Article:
The Sheep Have Landed!

Amidst all the brouhaha about Catch A Falling Star and Skylab and things that fall from the sky, something else has happened.

A new picture book has landed! Some sheep have landed – with heavy thuds on the floor of a little boy’s bedroom.

FinalcovermedresLet Me Sleep, Sheep hit shelves on 1 March, the same day Catch A Falling Star was published and just after DUCK! was named a Notable book in the Children’s Book Council Book of the Year Awards, at which point I suddenly realised I’ve written three books in a row about things unexpectedly falling from the sky-ish.

No, wait. Not written. Published. Because the truth is I wrote Let Me Sleep, Sheep a long time ago. A very long time ago. The story of this book begins in 2006 when I had the initial idea. I don’t know where this one came from. It’s just one of those quirky little things that appeared out of somewhere, and which I threw into my ‘random picture book ideas’ file alongside many many others.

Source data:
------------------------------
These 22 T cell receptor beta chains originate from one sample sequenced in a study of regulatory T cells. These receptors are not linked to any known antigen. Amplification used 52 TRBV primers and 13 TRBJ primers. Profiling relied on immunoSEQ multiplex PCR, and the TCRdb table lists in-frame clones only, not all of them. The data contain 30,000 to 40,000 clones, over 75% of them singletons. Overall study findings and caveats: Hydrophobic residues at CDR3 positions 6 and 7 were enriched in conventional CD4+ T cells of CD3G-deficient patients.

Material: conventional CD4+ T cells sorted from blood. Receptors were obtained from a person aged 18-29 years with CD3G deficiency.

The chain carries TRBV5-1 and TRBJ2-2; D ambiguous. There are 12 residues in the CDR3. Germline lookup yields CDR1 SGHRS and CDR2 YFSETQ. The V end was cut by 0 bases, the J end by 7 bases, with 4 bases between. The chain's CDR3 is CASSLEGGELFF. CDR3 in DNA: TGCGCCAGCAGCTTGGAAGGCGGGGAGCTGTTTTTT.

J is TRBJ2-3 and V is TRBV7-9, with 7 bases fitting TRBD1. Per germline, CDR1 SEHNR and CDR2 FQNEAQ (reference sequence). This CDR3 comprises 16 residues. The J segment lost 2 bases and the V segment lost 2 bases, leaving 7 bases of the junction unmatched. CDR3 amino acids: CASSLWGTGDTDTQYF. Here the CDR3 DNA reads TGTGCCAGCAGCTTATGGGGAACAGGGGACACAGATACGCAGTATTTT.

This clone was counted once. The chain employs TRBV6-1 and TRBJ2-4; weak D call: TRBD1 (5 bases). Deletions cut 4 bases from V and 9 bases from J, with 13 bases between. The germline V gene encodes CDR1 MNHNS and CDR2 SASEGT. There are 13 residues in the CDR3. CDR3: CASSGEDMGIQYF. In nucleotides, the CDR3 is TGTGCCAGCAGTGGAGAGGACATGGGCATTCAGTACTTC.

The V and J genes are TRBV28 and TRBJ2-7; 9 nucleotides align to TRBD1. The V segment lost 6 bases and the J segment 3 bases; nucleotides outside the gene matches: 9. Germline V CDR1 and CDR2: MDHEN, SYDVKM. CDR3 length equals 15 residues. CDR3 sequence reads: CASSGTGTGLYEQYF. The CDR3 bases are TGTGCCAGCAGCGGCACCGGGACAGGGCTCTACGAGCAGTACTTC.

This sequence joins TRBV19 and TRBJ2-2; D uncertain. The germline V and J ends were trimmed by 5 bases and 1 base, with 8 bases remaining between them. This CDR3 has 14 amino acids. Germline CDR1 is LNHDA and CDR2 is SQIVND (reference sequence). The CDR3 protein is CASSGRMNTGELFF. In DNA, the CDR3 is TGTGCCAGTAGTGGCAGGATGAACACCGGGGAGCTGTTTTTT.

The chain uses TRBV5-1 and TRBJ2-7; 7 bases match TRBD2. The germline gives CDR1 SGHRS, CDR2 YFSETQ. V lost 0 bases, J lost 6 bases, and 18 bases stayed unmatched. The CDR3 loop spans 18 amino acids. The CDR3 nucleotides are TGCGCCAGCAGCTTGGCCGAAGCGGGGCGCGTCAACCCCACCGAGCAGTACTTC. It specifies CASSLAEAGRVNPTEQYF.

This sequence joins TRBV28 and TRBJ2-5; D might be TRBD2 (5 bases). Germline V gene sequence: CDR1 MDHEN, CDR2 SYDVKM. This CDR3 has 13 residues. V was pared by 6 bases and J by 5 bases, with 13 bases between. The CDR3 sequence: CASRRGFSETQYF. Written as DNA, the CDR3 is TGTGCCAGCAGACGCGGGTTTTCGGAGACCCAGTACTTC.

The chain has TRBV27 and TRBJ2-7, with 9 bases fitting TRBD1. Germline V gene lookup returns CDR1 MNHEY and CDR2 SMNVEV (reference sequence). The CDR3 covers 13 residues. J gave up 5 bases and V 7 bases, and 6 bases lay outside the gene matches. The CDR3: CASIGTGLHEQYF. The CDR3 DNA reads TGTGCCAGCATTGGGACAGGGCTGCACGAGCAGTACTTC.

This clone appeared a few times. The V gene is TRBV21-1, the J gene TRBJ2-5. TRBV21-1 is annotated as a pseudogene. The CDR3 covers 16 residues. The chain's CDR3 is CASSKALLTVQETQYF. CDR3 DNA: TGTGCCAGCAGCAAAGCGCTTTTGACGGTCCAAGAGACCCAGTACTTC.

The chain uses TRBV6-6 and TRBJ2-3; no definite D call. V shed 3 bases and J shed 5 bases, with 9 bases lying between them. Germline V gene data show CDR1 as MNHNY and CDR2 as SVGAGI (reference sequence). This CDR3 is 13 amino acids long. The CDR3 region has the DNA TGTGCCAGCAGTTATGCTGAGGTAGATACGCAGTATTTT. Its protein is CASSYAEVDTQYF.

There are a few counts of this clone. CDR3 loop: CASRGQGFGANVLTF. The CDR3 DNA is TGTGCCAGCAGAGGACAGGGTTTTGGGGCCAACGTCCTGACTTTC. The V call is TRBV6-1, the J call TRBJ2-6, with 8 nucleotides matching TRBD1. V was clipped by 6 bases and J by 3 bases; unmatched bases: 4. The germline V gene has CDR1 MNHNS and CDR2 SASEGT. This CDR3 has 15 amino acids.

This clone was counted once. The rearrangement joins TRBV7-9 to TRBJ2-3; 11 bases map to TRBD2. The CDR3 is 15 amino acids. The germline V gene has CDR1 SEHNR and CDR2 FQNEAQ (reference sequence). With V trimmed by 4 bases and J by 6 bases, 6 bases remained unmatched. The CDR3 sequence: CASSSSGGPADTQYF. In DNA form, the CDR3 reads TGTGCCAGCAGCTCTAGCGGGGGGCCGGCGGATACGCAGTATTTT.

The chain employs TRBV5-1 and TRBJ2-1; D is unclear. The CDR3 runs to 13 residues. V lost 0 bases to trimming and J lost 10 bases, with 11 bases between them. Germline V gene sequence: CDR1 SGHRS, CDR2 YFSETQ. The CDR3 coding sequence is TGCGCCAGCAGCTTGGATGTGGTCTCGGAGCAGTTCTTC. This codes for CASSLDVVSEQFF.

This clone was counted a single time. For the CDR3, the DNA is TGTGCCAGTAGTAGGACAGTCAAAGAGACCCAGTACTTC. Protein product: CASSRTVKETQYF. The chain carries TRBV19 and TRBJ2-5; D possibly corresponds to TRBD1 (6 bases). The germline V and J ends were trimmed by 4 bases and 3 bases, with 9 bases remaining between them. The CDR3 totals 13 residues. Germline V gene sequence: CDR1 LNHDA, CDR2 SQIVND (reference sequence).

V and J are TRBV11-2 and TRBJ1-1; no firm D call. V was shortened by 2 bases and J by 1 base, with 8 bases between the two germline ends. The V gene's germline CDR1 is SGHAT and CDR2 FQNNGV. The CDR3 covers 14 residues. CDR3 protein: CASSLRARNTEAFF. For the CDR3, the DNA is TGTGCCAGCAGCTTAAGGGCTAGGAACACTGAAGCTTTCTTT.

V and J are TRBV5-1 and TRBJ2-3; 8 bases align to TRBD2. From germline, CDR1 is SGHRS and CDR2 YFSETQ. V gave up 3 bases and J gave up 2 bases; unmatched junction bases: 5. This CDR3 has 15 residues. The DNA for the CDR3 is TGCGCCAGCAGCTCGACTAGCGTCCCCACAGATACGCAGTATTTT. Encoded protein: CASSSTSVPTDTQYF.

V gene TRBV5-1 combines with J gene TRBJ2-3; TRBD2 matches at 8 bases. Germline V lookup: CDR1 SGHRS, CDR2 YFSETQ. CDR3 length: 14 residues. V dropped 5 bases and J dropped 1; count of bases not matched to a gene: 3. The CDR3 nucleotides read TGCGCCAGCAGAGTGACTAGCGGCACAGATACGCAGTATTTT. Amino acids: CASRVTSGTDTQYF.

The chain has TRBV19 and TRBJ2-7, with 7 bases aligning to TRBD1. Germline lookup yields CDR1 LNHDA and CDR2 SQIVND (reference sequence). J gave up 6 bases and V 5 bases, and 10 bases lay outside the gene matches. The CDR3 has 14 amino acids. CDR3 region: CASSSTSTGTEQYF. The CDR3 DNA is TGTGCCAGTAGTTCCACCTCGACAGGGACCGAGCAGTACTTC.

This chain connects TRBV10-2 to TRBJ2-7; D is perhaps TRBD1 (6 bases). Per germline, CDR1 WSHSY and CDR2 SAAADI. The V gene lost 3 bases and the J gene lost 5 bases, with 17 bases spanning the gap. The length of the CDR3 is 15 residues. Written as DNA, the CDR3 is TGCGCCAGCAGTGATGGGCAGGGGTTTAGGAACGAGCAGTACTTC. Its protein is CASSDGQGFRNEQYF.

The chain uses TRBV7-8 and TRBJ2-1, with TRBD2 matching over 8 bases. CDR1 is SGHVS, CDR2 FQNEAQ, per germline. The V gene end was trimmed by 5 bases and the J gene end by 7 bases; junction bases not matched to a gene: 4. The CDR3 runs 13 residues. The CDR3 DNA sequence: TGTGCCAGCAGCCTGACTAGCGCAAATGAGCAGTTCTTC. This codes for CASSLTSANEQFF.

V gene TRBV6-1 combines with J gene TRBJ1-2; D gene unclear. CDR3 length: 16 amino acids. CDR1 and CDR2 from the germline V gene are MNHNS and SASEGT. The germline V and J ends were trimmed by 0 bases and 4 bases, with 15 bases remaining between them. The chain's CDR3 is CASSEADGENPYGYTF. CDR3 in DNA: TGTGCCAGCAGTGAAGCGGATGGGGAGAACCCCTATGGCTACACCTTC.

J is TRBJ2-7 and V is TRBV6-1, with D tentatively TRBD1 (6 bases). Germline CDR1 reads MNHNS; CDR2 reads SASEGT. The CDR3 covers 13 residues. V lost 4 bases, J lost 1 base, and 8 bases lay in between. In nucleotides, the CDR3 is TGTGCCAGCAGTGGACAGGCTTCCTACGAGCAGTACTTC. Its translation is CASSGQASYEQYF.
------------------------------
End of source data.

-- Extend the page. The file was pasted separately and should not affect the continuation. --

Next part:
OriginalSheepThoughts

My initial notes from 2006

I’d written about twelve picture books at that point, most of them pretty awful and none of them published. But this one was better, I thought. And moreover, my first novel had just been accepted for publication. By the time I had a submittable draft of Let Me Sleep, Sheep!, it was December 2006 and I was just three months away from being an actual real published author.